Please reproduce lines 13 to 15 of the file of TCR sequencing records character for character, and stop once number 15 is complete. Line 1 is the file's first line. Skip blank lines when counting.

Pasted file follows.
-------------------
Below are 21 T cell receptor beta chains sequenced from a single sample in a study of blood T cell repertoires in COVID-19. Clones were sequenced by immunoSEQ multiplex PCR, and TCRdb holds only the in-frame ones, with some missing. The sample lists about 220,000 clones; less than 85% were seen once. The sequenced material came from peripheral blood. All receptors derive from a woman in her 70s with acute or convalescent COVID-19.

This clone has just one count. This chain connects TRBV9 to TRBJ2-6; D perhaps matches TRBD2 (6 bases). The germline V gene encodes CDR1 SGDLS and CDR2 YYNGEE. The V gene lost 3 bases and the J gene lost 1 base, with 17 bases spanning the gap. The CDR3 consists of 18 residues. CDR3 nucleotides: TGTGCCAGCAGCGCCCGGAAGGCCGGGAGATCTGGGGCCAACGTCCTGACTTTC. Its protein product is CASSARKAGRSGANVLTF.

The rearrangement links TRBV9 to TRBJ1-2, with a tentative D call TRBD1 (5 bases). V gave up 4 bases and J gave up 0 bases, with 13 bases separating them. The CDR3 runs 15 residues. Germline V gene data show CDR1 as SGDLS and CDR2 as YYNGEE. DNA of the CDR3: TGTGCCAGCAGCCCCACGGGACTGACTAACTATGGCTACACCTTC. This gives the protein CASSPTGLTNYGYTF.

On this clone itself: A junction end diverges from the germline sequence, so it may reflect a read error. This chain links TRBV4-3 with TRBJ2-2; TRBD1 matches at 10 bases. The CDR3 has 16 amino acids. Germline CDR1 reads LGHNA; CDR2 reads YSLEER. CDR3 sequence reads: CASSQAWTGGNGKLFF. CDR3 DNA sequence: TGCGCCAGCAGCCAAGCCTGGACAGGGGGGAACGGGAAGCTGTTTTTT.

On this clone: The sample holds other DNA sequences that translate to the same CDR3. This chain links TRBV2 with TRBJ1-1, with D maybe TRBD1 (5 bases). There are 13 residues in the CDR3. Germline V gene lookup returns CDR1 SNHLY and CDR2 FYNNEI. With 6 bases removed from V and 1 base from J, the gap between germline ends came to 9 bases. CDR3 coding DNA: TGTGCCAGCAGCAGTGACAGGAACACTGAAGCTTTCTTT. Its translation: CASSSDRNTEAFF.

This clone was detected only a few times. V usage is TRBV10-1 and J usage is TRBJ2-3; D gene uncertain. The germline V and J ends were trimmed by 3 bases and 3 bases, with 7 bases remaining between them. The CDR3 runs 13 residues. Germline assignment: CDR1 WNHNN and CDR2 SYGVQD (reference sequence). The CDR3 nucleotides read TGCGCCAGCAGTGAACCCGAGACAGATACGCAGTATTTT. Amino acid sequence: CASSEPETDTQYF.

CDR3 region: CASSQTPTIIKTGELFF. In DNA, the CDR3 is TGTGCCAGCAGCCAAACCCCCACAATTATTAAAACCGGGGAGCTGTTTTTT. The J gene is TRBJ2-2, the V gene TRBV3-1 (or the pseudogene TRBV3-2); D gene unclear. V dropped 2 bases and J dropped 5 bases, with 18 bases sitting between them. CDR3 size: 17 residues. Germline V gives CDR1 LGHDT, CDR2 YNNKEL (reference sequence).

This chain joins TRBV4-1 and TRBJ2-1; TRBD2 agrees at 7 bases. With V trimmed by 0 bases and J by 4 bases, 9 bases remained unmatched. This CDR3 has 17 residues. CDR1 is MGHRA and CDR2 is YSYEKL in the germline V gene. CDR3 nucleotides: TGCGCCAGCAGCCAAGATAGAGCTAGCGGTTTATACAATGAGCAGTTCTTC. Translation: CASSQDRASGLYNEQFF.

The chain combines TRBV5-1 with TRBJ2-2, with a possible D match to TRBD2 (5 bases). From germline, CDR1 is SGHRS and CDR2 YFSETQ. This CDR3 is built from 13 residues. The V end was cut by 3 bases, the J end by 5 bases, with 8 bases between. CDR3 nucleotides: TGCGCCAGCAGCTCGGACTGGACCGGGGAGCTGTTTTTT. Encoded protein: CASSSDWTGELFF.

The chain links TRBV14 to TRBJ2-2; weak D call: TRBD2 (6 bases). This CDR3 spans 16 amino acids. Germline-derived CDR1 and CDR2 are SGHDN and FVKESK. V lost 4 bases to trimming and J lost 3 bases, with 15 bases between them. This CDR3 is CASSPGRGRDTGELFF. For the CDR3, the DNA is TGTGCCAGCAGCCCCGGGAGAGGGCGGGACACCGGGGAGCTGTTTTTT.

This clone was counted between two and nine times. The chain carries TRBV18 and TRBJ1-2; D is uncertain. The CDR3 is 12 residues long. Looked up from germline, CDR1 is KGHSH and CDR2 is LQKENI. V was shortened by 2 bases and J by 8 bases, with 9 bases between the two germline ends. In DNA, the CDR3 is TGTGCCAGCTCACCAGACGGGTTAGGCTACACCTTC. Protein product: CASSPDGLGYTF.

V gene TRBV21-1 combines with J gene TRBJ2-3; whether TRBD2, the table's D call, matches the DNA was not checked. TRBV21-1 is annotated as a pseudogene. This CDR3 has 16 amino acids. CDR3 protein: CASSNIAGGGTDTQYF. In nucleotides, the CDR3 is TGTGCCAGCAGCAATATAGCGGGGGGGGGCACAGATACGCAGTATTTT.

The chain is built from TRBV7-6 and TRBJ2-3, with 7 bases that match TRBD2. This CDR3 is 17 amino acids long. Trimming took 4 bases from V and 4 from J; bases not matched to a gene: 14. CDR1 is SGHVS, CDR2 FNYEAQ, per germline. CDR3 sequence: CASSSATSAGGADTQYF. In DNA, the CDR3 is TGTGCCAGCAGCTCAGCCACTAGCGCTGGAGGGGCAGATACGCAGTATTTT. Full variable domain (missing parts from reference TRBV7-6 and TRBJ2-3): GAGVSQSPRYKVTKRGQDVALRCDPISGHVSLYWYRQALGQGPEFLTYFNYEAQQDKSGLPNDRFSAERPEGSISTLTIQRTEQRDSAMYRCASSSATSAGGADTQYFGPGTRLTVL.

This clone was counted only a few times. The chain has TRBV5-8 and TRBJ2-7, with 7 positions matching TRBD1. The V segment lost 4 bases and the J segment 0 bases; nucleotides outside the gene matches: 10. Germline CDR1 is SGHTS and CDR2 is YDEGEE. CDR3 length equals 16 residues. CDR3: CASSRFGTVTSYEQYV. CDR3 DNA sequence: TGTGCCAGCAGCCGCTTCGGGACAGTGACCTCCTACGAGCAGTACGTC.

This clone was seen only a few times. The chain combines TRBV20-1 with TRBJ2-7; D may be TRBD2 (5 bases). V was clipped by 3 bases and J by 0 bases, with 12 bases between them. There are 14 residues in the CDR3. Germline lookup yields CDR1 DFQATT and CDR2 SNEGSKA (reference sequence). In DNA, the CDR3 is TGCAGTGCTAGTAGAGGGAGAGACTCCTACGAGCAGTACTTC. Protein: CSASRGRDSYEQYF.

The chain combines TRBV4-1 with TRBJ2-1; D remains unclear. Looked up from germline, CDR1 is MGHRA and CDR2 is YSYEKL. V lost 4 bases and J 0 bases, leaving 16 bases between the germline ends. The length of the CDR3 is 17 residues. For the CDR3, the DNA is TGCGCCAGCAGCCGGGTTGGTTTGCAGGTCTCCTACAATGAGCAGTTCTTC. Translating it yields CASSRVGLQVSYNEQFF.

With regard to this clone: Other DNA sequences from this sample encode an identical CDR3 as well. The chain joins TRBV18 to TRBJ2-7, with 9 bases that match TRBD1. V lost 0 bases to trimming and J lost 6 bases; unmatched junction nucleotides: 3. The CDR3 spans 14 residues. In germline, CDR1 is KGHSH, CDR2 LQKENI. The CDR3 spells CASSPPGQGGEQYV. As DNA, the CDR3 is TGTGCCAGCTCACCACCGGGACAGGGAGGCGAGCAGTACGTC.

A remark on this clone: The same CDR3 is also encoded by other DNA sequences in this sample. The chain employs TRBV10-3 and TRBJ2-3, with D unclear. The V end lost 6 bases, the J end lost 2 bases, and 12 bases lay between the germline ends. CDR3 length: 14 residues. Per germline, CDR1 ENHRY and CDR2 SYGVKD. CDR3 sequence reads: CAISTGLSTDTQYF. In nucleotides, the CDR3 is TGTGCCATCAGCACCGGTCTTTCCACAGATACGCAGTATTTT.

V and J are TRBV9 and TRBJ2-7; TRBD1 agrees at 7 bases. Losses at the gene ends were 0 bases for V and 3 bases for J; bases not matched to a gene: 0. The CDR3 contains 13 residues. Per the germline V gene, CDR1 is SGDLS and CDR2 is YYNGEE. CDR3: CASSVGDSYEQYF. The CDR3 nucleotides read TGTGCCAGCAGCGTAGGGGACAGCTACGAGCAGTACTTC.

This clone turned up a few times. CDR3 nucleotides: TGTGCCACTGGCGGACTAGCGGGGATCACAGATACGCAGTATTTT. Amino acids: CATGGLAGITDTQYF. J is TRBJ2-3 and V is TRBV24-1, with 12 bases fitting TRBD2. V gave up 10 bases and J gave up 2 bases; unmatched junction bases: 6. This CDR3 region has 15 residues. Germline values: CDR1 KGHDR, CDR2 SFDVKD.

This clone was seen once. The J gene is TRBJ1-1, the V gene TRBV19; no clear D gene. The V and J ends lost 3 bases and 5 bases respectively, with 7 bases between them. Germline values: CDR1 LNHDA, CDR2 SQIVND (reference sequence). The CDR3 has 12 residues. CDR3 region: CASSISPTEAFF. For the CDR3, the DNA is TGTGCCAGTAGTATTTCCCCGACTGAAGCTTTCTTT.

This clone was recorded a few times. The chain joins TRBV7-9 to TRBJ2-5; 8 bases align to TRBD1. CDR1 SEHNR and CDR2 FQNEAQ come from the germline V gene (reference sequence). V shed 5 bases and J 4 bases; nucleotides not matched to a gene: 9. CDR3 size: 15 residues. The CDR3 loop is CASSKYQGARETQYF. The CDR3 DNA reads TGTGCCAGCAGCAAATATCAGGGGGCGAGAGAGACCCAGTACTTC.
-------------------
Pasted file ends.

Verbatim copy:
The chain is built from TRBV7-6 and TRBJ2-3, with 7 bases that match TRBD2. This CDR3 is 17 amino acids long. Trimming took 4 bases from V and 4 from J; bases not matched to a gene: 14. CDR1 is SGHVS, CDR2 FNYEAQ, per germline. CDR3 sequence: CASSSATSAGGADTQYF. In DNA, the CDR3 is TGTGCCAGCAGCTCAGCCACTAGCGCTGGAGGGGCAGATACGCAGTATTTT. Full variable domain (missing parts from reference TRBV7-6 and TRBJ2-3): GAGVSQSPRYKVTKRGQDVALRCDPISGHVSLYWYRQALGQGPEFLTYFNYEAQQDKSGLPNDRFSAERPEGSISTLTIQRTEQRDSAMYRCASSSATSAGGADTQYFGPGTRLTVL.

This clone was counted only a few times. The chain has TRBV5-8 and TRBJ2-7, with 7 positions matching TRBD1. The V segment lost 4 bases and the J segment 0 bases; nucleotides outside the gene matches: 10. Germline CDR1 is SGHTS and CDR2 is YDEGEE. CDR3 length equals 16 residues. CDR3: CASSRFGTVTSYEQYV. CDR3 DNA sequence: TGTGCCAGCAGCCGCTTCGGGACAGTGACCTCCTACGAGCAGTACGTC.

This clone was seen only a few times. The chain combines TRBV20-1 with TRBJ2-7; D may be TRBD2 (5 bases). V was clipped by 3 bases and J by 0 bases, with 12 bases between them. There are 14 residues in the CDR3. Germline lookup yields CDR1 DFQATT and CDR2 SNEGSKA (reference sequence). In DNA, the CDR3 is TGCAGTGCTAGTAGAGGGAGAGACTCCTACGAGCAGTACTTC. Protein: CSASRGRDSYEQYF.